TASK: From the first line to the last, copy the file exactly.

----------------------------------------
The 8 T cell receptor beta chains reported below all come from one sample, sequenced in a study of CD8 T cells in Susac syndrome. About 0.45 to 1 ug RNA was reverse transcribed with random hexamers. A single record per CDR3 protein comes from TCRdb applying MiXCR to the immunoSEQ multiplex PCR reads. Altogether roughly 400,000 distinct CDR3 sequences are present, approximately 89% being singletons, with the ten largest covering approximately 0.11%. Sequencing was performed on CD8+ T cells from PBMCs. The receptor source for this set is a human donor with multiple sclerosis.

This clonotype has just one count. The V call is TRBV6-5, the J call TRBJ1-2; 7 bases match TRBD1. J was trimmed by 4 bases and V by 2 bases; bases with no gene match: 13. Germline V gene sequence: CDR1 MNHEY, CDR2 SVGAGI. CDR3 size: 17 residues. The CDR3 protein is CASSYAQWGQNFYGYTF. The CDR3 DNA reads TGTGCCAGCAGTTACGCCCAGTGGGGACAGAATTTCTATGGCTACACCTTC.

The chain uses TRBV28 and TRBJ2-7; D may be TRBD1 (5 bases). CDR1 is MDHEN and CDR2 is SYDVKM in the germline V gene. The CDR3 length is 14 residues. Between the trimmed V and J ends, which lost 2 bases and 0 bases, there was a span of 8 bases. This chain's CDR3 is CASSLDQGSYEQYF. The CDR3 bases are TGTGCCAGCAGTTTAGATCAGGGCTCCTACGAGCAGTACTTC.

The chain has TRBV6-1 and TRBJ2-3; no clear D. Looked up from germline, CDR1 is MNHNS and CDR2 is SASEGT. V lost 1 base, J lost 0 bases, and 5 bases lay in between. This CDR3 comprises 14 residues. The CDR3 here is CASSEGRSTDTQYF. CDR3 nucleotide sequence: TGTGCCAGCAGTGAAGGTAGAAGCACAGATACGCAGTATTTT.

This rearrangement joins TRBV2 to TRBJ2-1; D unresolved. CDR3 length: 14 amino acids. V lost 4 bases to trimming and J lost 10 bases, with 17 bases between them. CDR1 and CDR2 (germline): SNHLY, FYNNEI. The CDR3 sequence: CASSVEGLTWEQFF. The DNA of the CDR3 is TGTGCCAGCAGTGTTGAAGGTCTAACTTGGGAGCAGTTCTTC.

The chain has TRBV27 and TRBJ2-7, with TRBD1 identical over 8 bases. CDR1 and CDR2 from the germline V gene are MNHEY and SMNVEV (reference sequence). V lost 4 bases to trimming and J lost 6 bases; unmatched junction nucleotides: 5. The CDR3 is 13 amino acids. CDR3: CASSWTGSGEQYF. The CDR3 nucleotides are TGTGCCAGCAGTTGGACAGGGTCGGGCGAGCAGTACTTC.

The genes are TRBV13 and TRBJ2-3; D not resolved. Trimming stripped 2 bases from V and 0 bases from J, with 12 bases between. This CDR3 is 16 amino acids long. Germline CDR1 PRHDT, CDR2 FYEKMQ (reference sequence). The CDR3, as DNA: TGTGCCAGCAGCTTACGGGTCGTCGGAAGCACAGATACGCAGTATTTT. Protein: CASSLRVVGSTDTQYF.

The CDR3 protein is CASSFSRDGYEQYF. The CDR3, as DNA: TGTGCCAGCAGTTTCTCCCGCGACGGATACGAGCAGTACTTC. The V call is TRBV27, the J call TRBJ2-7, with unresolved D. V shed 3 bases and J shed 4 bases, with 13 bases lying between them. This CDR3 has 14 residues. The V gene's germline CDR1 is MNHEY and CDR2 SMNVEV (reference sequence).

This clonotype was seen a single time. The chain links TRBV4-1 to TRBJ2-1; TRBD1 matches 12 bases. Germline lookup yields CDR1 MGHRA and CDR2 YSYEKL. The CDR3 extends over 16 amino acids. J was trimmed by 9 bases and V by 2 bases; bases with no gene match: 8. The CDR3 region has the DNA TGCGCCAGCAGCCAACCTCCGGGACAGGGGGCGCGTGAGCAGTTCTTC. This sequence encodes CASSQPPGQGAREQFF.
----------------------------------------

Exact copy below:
The 8 T cell receptor beta chains reported below all come from one sample, sequenced in a study of CD8 T cells in Susac syndrome. About 0.45 to 1 ug RNA was reverse transcribed with random hexamers. A single record per CDR3 protein comes from TCRdb applying MiXCR to the immunoSEQ multiplex PCR reads. Altogether roughly 400,000 distinct CDR3 sequences are present, approximately 89% being singletons, with the ten largest covering approximately 0.11%. Sequencing was performed on CD8+ T cells from PBMCs. The receptor source for this set is a human donor with multiple sclerosis.

This clonotype has just one count. The V call is TRBV6-5, the J call TRBJ1-2; 7 bases match TRBD1. J was trimmed by 4 bases and V by 2 bases; bases with no gene match: 13. Germline V gene sequence: CDR1 MNHEY, CDR2 SVGAGI. CDR3 size: 17 residues. The CDR3 protein is CASSYAQWGQNFYGYTF. The CDR3 DNA reads TGTGCCAGCAGTTACGCCCAGTGGGGACAGAATTTCTATGGCTACACCTTC.

The chain uses TRBV28 and TRBJ2-7; D may be TRBD1 (5 bases). CDR1 is MDHEN and CDR2 is SYDVKM in the germline V gene. The CDR3 length is 14 residues. Between the trimmed V and J ends, which lost 2 bases and 0 bases, there was a span of 8 bases. This chain's CDR3 is CASSLDQGSYEQYF. The CDR3 bases are TGTGCCAGCAGTTTAGATCAGGGCTCCTACGAGCAGTACTTC.

The chain has TRBV6-1 and TRBJ2-3; no clear D. Looked up from germline, CDR1 is MNHNS and CDR2 is SASEGT. V lost 1 base, J lost 0 bases, and 5 bases lay in between. This CDR3 comprises 14 residues. The CDR3 here is CASSEGRSTDTQYF. CDR3 nucleotide sequence: TGTGCCAGCAGTGAAGGTAGAAGCACAGATACGCAGTATTTT.

This rearrangement joins TRBV2 to TRBJ2-1; D unresolved. CDR3 length: 14 amino acids. V lost 4 bases to trimming and J lost 10 bases, with 17 bases between them. CDR1 and CDR2 (germline): SNHLY, FYNNEI. The CDR3 sequence: CASSVEGLTWEQFF. The DNA of the CDR3 is TGTGCCAGCAGTGTTGAAGGTCTAACTTGGGAGCAGTTCTTC.

The chain has TRBV27 and TRBJ2-7, with TRBD1 identical over 8 bases. CDR1 and CDR2 from the germline V gene are MNHEY and SMNVEV (reference sequence). V lost 4 bases to trimming and J lost 6 bases; unmatched junction nucleotides: 5. The CDR3 is 13 amino acids. CDR3: CASSWTGSGEQYF. The CDR3 nucleotides are TGTGCCAGCAGTTGGACAGGGTCGGGCGAGCAGTACTTC.

The genes are TRBV13 and TRBJ2-3; D not resolved. Trimming stripped 2 bases from V and 0 bases from J, with 12 bases between. This CDR3 is 16 amino acids long. Germline CDR1 PRHDT, CDR2 FYEKMQ (reference sequence). The CDR3, as DNA: TGTGCCAGCAGCTTACGGGTCGTCGGAAGCACAGATACGCAGTATTTT. Protein: CASSLRVVGSTDTQYF.

The CDR3 protein is CASSFSRDGYEQYF. The CDR3, as DNA: TGTGCCAGCAGTTTCTCCCGCGACGGATACGAGCAGTACTTC. The V call is TRBV27, the J call TRBJ2-7, with unresolved D. V shed 3 bases and J shed 4 bases, with 13 bases lying between them. This CDR3 has 14 residues. The V gene's germline CDR1 is MNHEY and CDR2 SMNVEV (reference sequence).

This clonotype was seen a single time. The chain links TRBV4-1 to TRBJ2-1; TRBD1 matches 12 bases. Germline lookup yields CDR1 MGHRA and CDR2 YSYEKL. The CDR3 extends over 16 amino acids. J was trimmed by 9 bases and V by 2 bases; bases with no gene match: 8. The CDR3 region has the DNA TGCGCCAGCAGCCAACCTCCGGGACAGGGGGCGCGTGAGCAGTTCTTC. This sequence encodes CASSQPPGQGAREQFF.